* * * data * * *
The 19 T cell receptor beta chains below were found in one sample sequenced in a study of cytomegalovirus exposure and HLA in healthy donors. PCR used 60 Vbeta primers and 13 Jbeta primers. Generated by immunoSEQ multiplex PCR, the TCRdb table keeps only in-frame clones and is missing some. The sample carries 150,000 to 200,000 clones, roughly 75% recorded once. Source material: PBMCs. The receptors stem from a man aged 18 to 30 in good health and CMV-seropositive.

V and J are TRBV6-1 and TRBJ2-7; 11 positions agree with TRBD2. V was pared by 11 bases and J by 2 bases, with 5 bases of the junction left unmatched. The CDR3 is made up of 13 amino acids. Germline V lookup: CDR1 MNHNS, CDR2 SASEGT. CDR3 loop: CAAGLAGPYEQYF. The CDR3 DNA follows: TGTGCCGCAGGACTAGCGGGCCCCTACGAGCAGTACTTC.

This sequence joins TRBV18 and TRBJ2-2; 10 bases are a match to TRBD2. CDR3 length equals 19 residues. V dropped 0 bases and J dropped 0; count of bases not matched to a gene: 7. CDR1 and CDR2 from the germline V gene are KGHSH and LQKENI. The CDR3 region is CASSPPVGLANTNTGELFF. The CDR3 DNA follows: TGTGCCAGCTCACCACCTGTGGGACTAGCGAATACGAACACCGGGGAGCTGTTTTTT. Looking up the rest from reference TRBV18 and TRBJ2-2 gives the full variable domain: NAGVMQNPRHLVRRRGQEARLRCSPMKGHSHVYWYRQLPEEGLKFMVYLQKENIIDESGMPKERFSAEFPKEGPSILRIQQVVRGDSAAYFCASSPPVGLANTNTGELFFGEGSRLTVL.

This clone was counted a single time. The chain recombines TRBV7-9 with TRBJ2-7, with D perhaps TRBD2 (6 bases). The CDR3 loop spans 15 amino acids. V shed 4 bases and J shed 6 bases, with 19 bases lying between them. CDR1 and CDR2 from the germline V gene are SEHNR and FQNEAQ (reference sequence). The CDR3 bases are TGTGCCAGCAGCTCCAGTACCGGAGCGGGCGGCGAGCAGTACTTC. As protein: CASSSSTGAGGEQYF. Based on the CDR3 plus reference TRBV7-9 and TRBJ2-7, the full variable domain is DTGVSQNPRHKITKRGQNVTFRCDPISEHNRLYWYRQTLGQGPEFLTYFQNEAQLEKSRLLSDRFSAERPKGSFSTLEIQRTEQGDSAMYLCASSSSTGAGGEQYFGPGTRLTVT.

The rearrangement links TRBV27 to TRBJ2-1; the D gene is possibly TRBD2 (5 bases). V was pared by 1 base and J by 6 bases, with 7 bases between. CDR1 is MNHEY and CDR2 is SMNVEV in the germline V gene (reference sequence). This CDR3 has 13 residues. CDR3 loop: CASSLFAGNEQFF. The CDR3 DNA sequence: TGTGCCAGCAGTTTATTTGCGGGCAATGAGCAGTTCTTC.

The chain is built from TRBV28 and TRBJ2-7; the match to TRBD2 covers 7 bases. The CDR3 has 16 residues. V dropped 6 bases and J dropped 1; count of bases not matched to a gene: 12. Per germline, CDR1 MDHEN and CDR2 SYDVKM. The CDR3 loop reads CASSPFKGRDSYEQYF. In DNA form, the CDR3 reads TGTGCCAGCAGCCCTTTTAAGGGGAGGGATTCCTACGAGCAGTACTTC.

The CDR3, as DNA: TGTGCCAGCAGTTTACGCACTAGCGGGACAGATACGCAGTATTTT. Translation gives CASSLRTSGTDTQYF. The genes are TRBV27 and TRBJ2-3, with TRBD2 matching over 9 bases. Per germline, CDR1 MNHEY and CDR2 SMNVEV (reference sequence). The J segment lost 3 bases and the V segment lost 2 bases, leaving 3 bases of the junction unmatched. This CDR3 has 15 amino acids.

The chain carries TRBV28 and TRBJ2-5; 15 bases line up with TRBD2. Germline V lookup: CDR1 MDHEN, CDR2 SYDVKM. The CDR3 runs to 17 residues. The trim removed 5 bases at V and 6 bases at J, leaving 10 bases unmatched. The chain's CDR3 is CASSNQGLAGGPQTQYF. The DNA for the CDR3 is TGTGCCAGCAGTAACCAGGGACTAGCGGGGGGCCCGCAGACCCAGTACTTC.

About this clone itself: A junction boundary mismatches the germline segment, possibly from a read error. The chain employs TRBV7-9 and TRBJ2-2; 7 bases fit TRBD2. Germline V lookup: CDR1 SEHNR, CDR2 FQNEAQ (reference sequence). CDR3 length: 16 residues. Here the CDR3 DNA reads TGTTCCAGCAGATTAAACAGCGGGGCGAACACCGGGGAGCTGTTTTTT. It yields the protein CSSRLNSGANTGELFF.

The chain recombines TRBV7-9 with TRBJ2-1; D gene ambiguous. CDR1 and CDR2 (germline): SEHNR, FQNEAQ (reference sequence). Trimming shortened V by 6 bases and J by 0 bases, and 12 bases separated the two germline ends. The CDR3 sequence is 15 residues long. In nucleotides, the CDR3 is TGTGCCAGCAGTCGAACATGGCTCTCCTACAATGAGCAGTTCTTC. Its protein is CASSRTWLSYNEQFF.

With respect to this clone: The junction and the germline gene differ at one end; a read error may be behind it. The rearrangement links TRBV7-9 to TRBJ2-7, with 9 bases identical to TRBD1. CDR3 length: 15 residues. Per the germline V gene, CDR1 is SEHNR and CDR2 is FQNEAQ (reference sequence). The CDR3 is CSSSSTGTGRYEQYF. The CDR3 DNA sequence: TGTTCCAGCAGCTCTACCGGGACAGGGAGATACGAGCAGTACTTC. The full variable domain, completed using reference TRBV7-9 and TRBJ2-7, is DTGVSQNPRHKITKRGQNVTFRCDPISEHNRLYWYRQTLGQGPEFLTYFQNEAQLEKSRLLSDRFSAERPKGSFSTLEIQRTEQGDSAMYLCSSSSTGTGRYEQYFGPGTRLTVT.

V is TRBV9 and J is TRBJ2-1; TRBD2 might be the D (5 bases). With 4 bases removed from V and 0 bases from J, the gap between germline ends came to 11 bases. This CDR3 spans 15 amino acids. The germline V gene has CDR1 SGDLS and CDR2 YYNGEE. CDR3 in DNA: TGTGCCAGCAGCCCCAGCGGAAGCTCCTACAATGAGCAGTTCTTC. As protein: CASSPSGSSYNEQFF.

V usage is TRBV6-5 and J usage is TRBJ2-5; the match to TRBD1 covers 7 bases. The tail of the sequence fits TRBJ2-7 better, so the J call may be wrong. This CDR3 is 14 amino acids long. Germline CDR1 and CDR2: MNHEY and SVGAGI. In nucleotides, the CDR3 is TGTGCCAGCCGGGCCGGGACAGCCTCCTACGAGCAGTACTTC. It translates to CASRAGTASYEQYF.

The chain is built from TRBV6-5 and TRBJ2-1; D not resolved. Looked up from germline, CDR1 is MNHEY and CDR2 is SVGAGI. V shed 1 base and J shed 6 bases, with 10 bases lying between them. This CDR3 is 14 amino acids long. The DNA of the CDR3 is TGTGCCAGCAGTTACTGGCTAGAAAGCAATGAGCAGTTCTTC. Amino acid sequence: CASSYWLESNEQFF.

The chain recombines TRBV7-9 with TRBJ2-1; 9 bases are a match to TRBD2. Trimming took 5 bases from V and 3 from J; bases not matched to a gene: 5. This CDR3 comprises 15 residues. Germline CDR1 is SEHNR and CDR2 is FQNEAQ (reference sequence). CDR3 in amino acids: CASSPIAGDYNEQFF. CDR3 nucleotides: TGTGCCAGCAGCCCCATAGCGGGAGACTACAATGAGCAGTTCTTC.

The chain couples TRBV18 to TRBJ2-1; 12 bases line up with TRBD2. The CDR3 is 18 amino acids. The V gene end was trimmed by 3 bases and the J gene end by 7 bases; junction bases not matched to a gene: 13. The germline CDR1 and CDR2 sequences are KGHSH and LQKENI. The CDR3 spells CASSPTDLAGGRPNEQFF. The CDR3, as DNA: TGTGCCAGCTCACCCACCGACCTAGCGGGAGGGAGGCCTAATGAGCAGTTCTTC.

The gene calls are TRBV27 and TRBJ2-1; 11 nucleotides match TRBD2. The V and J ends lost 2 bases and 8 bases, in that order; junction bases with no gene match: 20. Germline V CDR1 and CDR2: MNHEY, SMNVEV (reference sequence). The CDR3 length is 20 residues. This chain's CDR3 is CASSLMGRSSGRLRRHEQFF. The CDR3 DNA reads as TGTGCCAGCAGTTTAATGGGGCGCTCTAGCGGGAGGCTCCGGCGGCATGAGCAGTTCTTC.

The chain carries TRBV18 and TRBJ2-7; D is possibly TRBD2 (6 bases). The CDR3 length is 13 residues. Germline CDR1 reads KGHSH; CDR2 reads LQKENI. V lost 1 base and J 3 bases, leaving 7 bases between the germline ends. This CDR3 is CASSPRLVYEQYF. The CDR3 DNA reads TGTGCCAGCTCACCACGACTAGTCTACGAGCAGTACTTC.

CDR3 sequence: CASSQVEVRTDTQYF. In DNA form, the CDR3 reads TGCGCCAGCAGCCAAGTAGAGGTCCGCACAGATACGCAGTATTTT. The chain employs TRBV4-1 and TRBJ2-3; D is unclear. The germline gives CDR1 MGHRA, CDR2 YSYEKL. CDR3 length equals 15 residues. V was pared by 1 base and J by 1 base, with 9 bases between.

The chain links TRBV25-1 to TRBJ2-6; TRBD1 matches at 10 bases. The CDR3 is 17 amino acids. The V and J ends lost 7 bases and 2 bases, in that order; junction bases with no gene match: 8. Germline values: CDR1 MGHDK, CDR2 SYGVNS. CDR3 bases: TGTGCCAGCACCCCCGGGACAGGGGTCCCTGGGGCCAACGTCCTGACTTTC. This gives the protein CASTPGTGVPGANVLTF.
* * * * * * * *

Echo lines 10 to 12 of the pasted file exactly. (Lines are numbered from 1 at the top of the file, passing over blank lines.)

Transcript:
The chain recombines TRBV7-9 with TRBJ2-1; D gene ambiguous. CDR1 and CDR2 (germline): SEHNR, FQNEAQ (reference sequence). Trimming shortened V by 6 bases and J by 0 bases, and 12 bases separated the two germline ends. The CDR3 sequence is 15 residues long. In nucleotides, the CDR3 is TGTGCCAGCAGTCGAACATGGCTCTCCTACAATGAGCAGTTCTTC. Its protein is CASSRTWLSYNEQFF.

With respect to this clone: The junction and the germline gene differ at one end; a read error may be behind it. The rearrangement links TRBV7-9 to TRBJ2-7, with 9 bases identical to TRBD1. CDR3 length: 15 residues. Per the germline V gene, CDR1 is SEHNR and CDR2 is FQNEAQ (reference sequence). The CDR3 is CSSSSTGTGRYEQYF. The CDR3 DNA sequence: TGTTCCAGCAGCTCTACCGGGACAGGGAGATACGAGCAGTACTTC. The full variable domain, completed using reference TRBV7-9 and TRBJ2-7, is DTGVSQNPRHKITKRGQNVTFRCDPISEHNRLYWYRQTLGQGPEFLTYFQNEAQLEKSRLLSDRFSAERPKGSFSTLEIQRTEQGDSAMYLCSSSSTGTGRYEQYFGPGTRLTVT.

V is TRBV9 and J is TRBJ2-1; TRBD2 might be the D (5 bases). With 4 bases removed from V and 0 bases from J, the gap between germline ends came to 11 bases. This CDR3 spans 15 amino acids. The germline V gene has CDR1 SGDLS and CDR2 YYNGEE. CDR3 in DNA: TGTGCCAGCAGCCCCAGCGGAAGCTCCTACAATGAGCAGTTCTTC. As protein: CASSPSGSSYNEQFF.